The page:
Create virtual machine on Azure Stack with Ansible
azurestack
Published: 2019-02-24

Introduction

I tried creating a virtual machine with Ansible to Azure Stack. In conclusion, I was able to create a virtual machine with Ansible 2.4 and service principle.

My environment

Ansible 2.7.7

At first, I used Ansible 2.7.7 which pip installed to my machine. Then, the following error about creating virtual network occurred.

    "msg": "Error creating or updating virtual network myVnet - Azure Error: NoRegisteredProviderFound\nMessage: No registered resource provider found for location 'local' and API version '2017-11-01' for type 'virtualNetworks'. The supported api-versions are '2014-12-01-preview, 2015-05-01-preview, 2015-06-15, 2016-03-30, 2016-06-01, 2016-07-01, 2016-08-01, 2016-09-01, 2016-10-01, 2016-11-01, 2016-12-01, 2017-03-01, 2017-04-01, 2017-06-01, 2017-08-01, 2017-09-01, 2017-10-01'. The supported locations are 'local'."

I think that the reason is the different API version between Azure and Azure Stack. Ansible 2.7.7 uses API version 2017-11-01 for type virtual network. Azure supports this version. However, Azure Stack don’t support this version.

Ansible 2.4

The azure module of Ansible can’t set custom API version in the playbook. Therefore we must re-install the old version of Ansible to use Ansible for Azure Stack.

I believe that the version which Azure user can permit to use is Available 2.4. Because Ansible 2.4 supports Managed disk and availability set. Especially, Managed disk is necessary for the recent Azure user. I think that every Azure user doesn’t want to manage storage accounts for storing a disk of a virtual machine.

You can re-install old Ansible by using the following command.

pip install ansible[azure]\==2.4

Authentication

I tried using the authentication with Azure CLI. However, ansible said, “Please input your credential.” I could not detect the reason why Ansible was not able to use the credential of Azure CLI.

On the other hand, the authentication with service principle ran successfully. So I wrote the information on the service principle in /etc/credentials as follows.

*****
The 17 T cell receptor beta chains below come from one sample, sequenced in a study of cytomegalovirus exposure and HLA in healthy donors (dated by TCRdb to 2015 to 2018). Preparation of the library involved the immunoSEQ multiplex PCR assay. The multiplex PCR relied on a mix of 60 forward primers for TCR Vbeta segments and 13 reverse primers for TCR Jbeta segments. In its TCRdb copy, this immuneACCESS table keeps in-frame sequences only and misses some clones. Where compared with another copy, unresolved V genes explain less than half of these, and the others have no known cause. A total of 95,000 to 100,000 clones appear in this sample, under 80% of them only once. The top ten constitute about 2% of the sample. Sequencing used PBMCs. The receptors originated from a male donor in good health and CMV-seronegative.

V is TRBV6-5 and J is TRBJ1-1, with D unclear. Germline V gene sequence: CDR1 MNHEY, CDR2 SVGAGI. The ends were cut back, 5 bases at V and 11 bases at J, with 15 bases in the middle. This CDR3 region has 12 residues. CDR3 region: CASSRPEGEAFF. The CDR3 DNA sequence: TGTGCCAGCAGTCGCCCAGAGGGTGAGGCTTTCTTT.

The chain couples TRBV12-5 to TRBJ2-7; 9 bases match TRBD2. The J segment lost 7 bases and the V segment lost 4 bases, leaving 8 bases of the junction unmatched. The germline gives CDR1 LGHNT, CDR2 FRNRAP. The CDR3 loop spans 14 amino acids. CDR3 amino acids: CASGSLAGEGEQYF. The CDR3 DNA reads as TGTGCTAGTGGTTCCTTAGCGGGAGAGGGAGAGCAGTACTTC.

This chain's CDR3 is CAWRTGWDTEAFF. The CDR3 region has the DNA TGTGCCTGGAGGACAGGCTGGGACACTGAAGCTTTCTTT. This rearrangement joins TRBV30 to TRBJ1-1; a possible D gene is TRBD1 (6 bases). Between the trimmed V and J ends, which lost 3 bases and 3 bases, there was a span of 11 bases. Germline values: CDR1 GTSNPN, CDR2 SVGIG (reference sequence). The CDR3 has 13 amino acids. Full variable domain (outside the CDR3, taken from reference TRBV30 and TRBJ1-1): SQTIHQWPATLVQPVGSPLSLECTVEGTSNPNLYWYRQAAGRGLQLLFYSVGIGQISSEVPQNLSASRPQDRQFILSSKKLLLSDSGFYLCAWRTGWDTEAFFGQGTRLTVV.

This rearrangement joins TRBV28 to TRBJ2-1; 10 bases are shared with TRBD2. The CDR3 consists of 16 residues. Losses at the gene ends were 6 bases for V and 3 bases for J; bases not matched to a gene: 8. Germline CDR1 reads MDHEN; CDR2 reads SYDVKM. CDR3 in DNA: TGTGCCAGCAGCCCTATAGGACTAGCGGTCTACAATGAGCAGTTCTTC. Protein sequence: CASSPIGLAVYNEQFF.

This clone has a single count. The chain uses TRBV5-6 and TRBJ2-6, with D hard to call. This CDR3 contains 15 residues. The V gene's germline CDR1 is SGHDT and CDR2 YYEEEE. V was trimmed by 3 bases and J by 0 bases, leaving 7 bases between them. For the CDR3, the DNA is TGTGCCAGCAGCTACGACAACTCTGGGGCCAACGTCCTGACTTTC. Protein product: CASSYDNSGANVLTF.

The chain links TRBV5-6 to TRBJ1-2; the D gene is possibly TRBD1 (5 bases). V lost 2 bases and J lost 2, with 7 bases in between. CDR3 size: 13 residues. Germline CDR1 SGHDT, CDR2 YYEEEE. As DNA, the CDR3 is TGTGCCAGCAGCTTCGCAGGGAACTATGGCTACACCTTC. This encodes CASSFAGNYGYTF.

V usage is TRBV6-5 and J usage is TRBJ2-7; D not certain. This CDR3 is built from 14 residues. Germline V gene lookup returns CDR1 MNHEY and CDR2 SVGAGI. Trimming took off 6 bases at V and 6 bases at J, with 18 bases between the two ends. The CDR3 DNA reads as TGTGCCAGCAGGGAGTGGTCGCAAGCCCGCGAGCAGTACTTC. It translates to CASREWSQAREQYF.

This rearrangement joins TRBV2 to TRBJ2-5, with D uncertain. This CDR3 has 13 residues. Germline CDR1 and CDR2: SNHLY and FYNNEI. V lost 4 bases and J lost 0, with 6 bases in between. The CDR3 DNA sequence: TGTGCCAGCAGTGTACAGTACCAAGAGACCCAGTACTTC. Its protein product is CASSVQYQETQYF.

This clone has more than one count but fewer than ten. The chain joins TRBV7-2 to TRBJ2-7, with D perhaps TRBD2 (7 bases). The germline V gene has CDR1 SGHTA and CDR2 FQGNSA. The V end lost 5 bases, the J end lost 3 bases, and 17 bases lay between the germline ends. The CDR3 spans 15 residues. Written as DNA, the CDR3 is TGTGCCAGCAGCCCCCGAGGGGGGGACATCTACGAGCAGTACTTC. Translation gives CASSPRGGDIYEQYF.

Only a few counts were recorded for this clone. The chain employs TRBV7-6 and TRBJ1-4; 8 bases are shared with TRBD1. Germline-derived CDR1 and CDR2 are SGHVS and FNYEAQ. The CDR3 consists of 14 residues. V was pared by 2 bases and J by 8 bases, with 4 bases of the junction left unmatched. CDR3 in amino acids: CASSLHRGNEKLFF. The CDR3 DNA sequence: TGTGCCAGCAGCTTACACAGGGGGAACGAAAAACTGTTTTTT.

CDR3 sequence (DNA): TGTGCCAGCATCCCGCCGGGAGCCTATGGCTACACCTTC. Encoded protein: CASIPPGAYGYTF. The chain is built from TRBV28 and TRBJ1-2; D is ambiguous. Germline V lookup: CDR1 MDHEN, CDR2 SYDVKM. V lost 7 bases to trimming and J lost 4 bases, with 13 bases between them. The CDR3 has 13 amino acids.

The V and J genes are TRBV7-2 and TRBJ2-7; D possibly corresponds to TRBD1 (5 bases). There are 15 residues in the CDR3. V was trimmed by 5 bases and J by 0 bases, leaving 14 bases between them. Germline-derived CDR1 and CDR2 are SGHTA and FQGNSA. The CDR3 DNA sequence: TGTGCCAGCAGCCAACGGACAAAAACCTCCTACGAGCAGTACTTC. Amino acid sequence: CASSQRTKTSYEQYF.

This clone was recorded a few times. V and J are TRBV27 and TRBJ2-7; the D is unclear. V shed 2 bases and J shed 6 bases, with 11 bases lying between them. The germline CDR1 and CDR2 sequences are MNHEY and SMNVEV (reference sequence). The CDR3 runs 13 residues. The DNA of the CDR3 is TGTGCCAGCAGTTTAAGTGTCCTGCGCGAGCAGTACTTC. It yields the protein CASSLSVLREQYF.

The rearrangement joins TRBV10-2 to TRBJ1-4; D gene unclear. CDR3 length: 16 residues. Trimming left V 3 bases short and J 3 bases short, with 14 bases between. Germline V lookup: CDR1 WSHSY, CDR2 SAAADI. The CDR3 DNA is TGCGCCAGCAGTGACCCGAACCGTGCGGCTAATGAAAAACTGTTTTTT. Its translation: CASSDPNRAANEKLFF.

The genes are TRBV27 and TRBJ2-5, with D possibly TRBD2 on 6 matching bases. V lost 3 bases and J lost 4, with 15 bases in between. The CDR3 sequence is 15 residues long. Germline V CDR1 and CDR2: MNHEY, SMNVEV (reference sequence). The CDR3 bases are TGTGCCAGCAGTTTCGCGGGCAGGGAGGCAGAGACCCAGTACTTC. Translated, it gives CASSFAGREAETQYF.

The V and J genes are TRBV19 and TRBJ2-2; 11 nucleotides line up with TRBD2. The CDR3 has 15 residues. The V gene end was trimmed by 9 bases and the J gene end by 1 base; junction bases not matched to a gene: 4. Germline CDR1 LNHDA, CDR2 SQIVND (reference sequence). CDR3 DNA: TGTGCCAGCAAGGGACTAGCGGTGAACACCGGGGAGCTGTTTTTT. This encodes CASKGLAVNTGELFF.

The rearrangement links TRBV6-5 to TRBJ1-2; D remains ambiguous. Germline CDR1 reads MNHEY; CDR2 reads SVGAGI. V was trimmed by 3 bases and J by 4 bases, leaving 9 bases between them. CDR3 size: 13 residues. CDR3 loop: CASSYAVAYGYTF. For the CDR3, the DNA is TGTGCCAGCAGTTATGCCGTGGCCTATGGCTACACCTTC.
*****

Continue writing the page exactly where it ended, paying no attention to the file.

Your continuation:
[default]
subscription_id=81373782-f242-4e53-9a9e-ee9168ecc0f3
client_id=c6957708-cc0a-xxxx-xxxx-xxxxxxxxxxxx
secret=fd495ddd-e536-xxxx-xxxx-xxxxxxxxxxxx
tenant=50f9de73-a175-xxxx-xxxx-xxxxxxxxxxxx
cloud_environment=https://management.local.azurestack.external

Notice for writing a playbook

There are two critical points to write a playbook. One is cloud_environment. Another is the location name.

You must input your Azure Stack fqdn of ARM endpoint in cloud_environment of your playbook. If you don’t input this value, Ansible tries connecting to Azure, not Azure Stack.

[default]
subscription_id=81373782-f242-4e53-9a9e-ee9168ecc0f3
client_id=c6957708-cc0a-xxxx-xxxx-xxxxxxxxxxxx
secret=fd495ddd-e536-xxxx-xxxx-xxxxxxxxxxxx
tenant=50f9de73-a175-xxxx-xxxx-xxxxxxxxxxxx
cloud_environment=https://management.local.azurestack.external

Also, you must use your region name of Azure Stack. Azure Stack uses a unique region name which is different from the region name of Azure. If you try Ansible with ASDK, location name must be local.

- name: Create Azure VM
  hosts: localhost
  connection: local
  tasks:
  - name: Create resource group
    azure_rm_resourcegroup:
      name: myResourceGroup
      location: local

The playbook which I was able to use with Azure Stack is as follows.

(https://gist.github.com/kongou-ae/a81bdeed056303cf3f54813d7ea47a3e)

Final consideration

You can create a virtual machine on Azure Stack with Ansible. The consistency to Azure makes the capability to use the same tools for Azure. Moreover, we can use the same Azure module and playbook between Azure and Azure Stack because Ansible doesn’t have an individual module for Azure Stack.

However, we are careful of the following points to enjoy Ansible with Azure Stack.

  • Use old Ansible which uses old API version supported by Azure Stack
  • Specify your ARM endpoint as cloud_environment
  • Use the correct region name which your Azure stack uses